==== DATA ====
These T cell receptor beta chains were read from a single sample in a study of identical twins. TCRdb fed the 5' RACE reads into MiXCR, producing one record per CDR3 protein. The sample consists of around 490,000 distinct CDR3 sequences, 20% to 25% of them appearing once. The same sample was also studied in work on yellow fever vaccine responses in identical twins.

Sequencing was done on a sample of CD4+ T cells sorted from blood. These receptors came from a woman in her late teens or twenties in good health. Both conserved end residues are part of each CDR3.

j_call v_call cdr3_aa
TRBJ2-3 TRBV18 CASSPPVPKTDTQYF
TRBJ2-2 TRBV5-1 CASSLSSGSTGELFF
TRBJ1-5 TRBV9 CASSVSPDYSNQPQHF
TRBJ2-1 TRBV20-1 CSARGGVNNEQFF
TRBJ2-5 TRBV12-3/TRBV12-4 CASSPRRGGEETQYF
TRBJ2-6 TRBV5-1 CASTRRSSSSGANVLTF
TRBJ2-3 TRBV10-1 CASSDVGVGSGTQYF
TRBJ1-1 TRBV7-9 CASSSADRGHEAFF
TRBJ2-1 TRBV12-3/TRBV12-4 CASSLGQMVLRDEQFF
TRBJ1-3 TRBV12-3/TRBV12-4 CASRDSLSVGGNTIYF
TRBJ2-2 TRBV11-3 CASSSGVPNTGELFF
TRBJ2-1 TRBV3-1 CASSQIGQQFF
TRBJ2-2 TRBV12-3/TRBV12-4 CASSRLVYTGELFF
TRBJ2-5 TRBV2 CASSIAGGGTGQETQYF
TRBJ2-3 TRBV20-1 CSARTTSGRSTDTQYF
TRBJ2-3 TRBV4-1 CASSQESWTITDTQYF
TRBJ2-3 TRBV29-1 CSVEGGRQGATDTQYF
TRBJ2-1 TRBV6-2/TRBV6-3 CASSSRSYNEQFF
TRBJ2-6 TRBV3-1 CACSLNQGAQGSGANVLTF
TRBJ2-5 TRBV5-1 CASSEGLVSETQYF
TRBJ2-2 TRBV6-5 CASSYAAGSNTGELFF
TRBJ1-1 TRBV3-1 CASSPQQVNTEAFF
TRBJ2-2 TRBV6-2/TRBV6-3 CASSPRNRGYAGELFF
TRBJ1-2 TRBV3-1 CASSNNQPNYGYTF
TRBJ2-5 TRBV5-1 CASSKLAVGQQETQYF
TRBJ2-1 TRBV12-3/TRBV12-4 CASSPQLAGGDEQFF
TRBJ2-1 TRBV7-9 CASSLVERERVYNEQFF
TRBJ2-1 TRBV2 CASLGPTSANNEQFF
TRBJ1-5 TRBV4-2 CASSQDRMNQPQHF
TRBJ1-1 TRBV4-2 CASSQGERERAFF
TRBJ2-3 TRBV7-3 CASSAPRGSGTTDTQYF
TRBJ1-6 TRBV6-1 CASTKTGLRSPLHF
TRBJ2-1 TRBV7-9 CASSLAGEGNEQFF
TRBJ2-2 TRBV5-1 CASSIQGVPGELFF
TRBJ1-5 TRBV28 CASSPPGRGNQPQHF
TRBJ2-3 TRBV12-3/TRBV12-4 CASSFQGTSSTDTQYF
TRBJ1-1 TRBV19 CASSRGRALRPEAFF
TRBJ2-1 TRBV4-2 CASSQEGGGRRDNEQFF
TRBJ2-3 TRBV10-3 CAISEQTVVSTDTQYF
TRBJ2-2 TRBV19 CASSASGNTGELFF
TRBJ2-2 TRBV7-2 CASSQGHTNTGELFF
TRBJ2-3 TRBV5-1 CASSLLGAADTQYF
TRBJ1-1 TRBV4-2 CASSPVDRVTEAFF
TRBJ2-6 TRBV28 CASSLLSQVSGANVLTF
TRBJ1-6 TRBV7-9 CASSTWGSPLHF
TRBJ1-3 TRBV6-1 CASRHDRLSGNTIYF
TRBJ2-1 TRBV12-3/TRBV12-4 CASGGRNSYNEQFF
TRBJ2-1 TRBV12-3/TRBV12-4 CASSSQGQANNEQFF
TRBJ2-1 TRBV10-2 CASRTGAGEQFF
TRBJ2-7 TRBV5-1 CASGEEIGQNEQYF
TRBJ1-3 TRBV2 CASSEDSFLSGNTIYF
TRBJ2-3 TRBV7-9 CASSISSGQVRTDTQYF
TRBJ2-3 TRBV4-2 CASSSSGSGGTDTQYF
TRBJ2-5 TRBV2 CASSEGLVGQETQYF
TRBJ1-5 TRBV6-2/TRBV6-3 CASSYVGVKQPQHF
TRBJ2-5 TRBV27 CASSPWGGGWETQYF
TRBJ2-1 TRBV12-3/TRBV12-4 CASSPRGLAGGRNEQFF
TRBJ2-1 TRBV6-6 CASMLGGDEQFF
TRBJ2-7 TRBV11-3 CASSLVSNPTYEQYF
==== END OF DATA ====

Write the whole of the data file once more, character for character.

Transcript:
These T cell receptor beta chains were read from a single sample in a study of identical twins. TCRdb fed the 5' RACE reads into MiXCR, producing one record per CDR3 protein. The sample consists of around 490,000 distinct CDR3 sequences, 20% to 25% of them appearing once. The same sample was also studied in work on yellow fever vaccine responses in identical twins.

Sequencing was done on a sample of CD4+ T cells sorted from blood. These receptors came from a woman in her late teens or twenties in good health. Both conserved end residues are part of each CDR3.

j_call v_call cdr3_aa
TRBJ2-3 TRBV18 CASSPPVPKTDTQYF
TRBJ2-2 TRBV5-1 CASSLSSGSTGELFF
TRBJ1-5 TRBV9 CASSVSPDYSNQPQHF
TRBJ2-1 TRBV20-1 CSARGGVNNEQFF
TRBJ2-5 TRBV12-3/TRBV12-4 CASSPRRGGEETQYF
TRBJ2-6 TRBV5-1 CASTRRSSSSGANVLTF
TRBJ2-3 TRBV10-1 CASSDVGVGSGTQYF
TRBJ1-1 TRBV7-9 CASSSADRGHEAFF
TRBJ2-1 TRBV12-3/TRBV12-4 CASSLGQMVLRDEQFF
TRBJ1-3 TRBV12-3/TRBV12-4 CASRDSLSVGGNTIYF
TRBJ2-2 TRBV11-3 CASSSGVPNTGELFF
TRBJ2-1 TRBV3-1 CASSQIGQQFF
TRBJ2-2 TRBV12-3/TRBV12-4 CASSRLVYTGELFF
TRBJ2-5 TRBV2 CASSIAGGGTGQETQYF
TRBJ2-3 TRBV20-1 CSARTTSGRSTDTQYF
TRBJ2-3 TRBV4-1 CASSQESWTITDTQYF
TRBJ2-3 TRBV29-1 CSVEGGRQGATDTQYF
TRBJ2-1 TRBV6-2/TRBV6-3 CASSSRSYNEQFF
TRBJ2-6 TRBV3-1 CACSLNQGAQGSGANVLTF
TRBJ2-5 TRBV5-1 CASSEGLVSETQYF
TRBJ2-2 TRBV6-5 CASSYAAGSNTGELFF
TRBJ1-1 TRBV3-1 CASSPQQVNTEAFF
TRBJ2-2 TRBV6-2/TRBV6-3 CASSPRNRGYAGELFF
TRBJ1-2 TRBV3-1 CASSNNQPNYGYTF
TRBJ2-5 TRBV5-1 CASSKLAVGQQETQYF
TRBJ2-1 TRBV12-3/TRBV12-4 CASSPQLAGGDEQFF
TRBJ2-1 TRBV7-9 CASSLVERERVYNEQFF
TRBJ2-1 TRBV2 CASLGPTSANNEQFF
TRBJ1-5 TRBV4-2 CASSQDRMNQPQHF
TRBJ1-1 TRBV4-2 CASSQGERERAFF
TRBJ2-3 TRBV7-3 CASSAPRGSGTTDTQYF
TRBJ1-6 TRBV6-1 CASTKTGLRSPLHF
TRBJ2-1 TRBV7-9 CASSLAGEGNEQFF
TRBJ2-2 TRBV5-1 CASSIQGVPGELFF
TRBJ1-5 TRBV28 CASSPPGRGNQPQHF
TRBJ2-3 TRBV12-3/TRBV12-4 CASSFQGTSSTDTQYF
TRBJ1-1 TRBV19 CASSRGRALRPEAFF
TRBJ2-1 TRBV4-2 CASSQEGGGRRDNEQFF
TRBJ2-3 TRBV10-3 CAISEQTVVSTDTQYF
TRBJ2-2 TRBV19 CASSASGNTGELFF
TRBJ2-2 TRBV7-2 CASSQGHTNTGELFF
TRBJ2-3 TRBV5-1 CASSLLGAADTQYF
TRBJ1-1 TRBV4-2 CASSPVDRVTEAFF
TRBJ2-6 TRBV28 CASSLLSQVSGANVLTF
TRBJ1-6 TRBV7-9 CASSTWGSPLHF
TRBJ1-3 TRBV6-1 CASRHDRLSGNTIYF
TRBJ2-1 TRBV12-3/TRBV12-4 CASGGRNSYNEQFF
TRBJ2-1 TRBV12-3/TRBV12-4 CASSSQGQANNEQFF
TRBJ2-1 TRBV10-2 CASRTGAGEQFF
TRBJ2-7 TRBV5-1 CASGEEIGQNEQYF
TRBJ1-3 TRBV2 CASSEDSFLSGNTIYF
TRBJ2-3 TRBV7-9 CASSISSGQVRTDTQYF
TRBJ2-3 TRBV4-2 CASSSSGSGGTDTQYF
TRBJ2-5 TRBV2 CASSEGLVGQETQYF
TRBJ1-5 TRBV6-2/TRBV6-3 CASSYVGVKQPQHF
TRBJ2-5 TRBV27 CASSPWGGGWETQYF
TRBJ2-1 TRBV12-3/TRBV12-4 CASSPRGLAGGRNEQFF
TRBJ2-1 TRBV6-6 CASMLGGDEQFF
TRBJ2-7 TRBV11-3 CASSLVSNPTYEQYF